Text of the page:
"Take a heaping helping of Erma Bombeck, a handful of Lewis Grizzard, and a pinch of Mark Twain and what you have is . . . P. S. Wall."
--The Independent (AL)
"Wall is a force to be reckoned with. . . . There's something touching about her self-deprecating brand of humor, which doesn't threaten but invites one to commiserate--and laugh."
Der Verlag über das Buch
This woman loves life!
In quoting, reference KIRKUS REVIEWS: IF I WERE A MAN, ID MARRY ME P.S. Wall Ballantine (240 pp.) Aug. 1999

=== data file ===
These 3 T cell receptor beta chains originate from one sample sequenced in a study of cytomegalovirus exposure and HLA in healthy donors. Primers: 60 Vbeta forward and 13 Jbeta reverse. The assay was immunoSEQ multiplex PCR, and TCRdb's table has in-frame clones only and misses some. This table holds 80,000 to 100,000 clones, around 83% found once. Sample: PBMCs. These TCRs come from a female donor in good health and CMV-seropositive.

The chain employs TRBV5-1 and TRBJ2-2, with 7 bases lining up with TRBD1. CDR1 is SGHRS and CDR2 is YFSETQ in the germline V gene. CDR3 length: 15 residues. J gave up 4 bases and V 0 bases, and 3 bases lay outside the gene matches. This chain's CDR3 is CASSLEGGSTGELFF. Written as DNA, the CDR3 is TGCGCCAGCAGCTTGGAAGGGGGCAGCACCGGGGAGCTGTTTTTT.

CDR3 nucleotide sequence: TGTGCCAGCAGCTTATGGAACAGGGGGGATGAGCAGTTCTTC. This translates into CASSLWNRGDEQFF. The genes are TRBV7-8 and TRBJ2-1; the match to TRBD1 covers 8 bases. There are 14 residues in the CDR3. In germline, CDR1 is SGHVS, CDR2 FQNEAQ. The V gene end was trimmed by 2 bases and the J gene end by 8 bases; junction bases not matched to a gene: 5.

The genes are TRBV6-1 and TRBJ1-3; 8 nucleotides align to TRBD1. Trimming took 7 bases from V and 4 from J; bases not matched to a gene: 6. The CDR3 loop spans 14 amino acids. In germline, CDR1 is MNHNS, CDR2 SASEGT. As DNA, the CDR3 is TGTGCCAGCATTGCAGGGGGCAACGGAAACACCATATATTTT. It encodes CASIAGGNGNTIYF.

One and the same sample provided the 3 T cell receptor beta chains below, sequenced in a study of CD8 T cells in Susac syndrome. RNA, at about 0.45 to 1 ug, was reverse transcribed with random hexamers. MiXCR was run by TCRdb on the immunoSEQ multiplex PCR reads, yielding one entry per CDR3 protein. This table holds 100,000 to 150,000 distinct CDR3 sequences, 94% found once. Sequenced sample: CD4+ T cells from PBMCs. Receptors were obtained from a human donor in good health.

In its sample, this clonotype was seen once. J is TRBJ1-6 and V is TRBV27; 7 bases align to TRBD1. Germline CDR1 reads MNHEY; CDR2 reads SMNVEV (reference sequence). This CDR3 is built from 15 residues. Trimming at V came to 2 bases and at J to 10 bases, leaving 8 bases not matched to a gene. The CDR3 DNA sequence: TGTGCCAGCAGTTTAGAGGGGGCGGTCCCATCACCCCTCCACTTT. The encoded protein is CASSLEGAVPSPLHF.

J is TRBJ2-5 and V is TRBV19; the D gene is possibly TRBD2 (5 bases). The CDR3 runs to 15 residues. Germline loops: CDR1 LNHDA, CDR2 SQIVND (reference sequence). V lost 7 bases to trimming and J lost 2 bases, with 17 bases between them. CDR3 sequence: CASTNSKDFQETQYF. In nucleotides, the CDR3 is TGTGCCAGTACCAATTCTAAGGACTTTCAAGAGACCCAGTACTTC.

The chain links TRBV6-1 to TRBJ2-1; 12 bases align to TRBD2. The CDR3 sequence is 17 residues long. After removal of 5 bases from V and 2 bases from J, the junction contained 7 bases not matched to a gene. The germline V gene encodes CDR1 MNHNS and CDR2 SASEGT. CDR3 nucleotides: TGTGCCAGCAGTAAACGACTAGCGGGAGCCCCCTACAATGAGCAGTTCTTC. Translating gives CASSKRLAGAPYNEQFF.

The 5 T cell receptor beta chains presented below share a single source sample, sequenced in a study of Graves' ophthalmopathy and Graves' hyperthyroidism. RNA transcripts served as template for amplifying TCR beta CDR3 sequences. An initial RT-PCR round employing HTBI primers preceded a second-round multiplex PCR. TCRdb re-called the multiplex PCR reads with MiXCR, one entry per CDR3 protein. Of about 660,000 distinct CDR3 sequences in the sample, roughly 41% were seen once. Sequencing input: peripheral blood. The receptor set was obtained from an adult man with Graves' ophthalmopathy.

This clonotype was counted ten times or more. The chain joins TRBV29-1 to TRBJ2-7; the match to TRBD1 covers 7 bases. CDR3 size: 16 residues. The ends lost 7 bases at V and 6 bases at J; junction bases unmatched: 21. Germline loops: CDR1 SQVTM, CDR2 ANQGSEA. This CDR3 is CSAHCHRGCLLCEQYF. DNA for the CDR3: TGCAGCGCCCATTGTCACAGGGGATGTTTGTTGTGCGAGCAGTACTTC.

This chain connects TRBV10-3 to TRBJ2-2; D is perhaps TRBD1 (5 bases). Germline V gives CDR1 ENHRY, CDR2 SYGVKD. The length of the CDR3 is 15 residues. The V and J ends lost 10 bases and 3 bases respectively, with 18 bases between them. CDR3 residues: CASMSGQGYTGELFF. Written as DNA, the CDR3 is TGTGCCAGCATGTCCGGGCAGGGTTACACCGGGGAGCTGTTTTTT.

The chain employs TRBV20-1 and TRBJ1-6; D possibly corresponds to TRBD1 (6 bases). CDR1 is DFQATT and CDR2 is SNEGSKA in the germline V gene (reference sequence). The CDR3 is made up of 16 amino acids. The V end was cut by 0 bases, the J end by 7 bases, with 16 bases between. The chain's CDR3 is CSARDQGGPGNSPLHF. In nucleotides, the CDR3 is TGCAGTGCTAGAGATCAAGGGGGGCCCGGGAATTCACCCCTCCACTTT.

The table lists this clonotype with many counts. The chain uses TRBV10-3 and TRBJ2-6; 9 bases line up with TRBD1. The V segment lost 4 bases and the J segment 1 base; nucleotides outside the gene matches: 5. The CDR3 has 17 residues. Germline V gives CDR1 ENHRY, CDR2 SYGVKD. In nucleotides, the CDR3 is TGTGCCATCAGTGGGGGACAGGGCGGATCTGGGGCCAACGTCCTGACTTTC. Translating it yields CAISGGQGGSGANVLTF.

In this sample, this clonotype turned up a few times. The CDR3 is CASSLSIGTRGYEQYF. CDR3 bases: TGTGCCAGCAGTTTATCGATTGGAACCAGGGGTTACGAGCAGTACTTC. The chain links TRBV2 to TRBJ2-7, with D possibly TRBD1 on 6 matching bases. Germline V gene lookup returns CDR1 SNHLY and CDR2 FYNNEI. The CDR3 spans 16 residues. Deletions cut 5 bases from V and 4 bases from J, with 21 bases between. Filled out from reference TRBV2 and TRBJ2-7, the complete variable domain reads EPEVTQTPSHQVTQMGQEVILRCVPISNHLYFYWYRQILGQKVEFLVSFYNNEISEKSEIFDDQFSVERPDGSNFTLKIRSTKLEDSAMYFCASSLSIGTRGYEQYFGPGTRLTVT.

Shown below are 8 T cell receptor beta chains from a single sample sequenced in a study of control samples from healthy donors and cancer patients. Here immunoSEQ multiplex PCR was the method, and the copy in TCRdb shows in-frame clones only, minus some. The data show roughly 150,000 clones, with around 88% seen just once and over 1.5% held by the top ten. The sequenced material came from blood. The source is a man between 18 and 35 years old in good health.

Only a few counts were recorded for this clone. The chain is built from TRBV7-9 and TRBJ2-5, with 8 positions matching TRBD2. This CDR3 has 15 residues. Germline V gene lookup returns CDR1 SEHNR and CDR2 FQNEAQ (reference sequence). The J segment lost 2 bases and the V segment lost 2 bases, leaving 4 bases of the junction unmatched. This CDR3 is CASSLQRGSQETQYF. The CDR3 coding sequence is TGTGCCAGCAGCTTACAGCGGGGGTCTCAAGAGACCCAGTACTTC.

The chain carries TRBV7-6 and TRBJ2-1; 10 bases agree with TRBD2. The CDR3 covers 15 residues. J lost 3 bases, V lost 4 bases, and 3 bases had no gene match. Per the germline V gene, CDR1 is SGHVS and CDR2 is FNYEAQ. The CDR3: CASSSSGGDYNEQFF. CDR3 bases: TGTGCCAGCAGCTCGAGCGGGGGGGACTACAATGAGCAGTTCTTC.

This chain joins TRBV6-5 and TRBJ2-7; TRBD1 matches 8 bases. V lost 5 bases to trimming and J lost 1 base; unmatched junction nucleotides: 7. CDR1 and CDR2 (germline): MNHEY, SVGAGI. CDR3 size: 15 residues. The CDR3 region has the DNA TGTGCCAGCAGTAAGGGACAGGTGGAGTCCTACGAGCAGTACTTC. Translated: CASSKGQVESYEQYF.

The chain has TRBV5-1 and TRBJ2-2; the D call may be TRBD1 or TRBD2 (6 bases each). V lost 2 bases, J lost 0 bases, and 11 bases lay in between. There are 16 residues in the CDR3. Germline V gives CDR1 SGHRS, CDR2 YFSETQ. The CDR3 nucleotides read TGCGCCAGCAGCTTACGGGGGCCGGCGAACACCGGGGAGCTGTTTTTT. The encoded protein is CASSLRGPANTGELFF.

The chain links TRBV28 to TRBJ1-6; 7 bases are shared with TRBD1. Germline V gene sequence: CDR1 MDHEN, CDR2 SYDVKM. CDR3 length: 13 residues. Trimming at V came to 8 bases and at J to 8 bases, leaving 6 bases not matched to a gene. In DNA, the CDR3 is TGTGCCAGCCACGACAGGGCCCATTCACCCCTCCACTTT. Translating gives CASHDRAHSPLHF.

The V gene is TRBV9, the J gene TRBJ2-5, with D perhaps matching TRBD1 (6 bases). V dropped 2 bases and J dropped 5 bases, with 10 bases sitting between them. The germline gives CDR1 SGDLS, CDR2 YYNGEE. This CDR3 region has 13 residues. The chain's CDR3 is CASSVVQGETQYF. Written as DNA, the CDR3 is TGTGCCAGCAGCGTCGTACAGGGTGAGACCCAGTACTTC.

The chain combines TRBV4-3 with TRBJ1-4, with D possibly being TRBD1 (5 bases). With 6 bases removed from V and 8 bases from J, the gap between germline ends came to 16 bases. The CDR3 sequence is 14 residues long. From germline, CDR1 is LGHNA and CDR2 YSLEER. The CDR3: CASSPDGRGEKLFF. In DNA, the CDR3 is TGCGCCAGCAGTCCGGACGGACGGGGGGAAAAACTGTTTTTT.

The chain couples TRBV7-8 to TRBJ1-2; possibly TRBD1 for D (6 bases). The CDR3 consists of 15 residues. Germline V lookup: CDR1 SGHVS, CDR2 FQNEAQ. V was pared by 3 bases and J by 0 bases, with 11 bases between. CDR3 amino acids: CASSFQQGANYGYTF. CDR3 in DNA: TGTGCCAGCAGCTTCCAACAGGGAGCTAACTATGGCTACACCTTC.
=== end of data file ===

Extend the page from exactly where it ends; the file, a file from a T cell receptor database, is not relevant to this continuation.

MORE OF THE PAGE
The woman has a way with words and an attitude toward life that puts it all in proper, if delightfully skewed perspective. This is a collection of syndicated newspaper columns originally titled, Off the Wall. With her significant other, dubbed Sweetie, as her foil, Wall (My Love is Free . . . But the Rest of Me Dont Come Cheap, not reviewed) delivers a pungent, acerbic commentary on love, mating, mothers, pets Harleys, and stuff as life is made of. One zinger follows another as Wall and her girlfriends Maxine, Rosie and Leila, among others follow their bliss through younger lovers (I have jeans older than this boy}, diets, divorce, buying a truck, kids (I say we leave them in day care until theyre old enough to vote), topless beaches, and home ownership (I figure if God wanted a lawn, hed mow it), and even an evening in Paris. Born in Tennessee and raised in Alaska, Wall has the southerners warm gift for metaphor and a northerners cool aptitude for telling it like it is. On the other hand, there is a flair for the surreal that is uniquely her own. How many women have been sexually aroused by an overgrown goldfish? The cast of characters here include Mom (wearing two-inch heels, pedal pushers, and a ruffled top) and an assortment of cousins and aunts, Featuring Aunt May, whose life-size outdoor nativity scene is surpassed only by her fruitcake (She doesnt slice it; she pours it by the shot). Brief and vivid vignettes of life as most people live it, tuned to epiphanize over coffee at the City Café.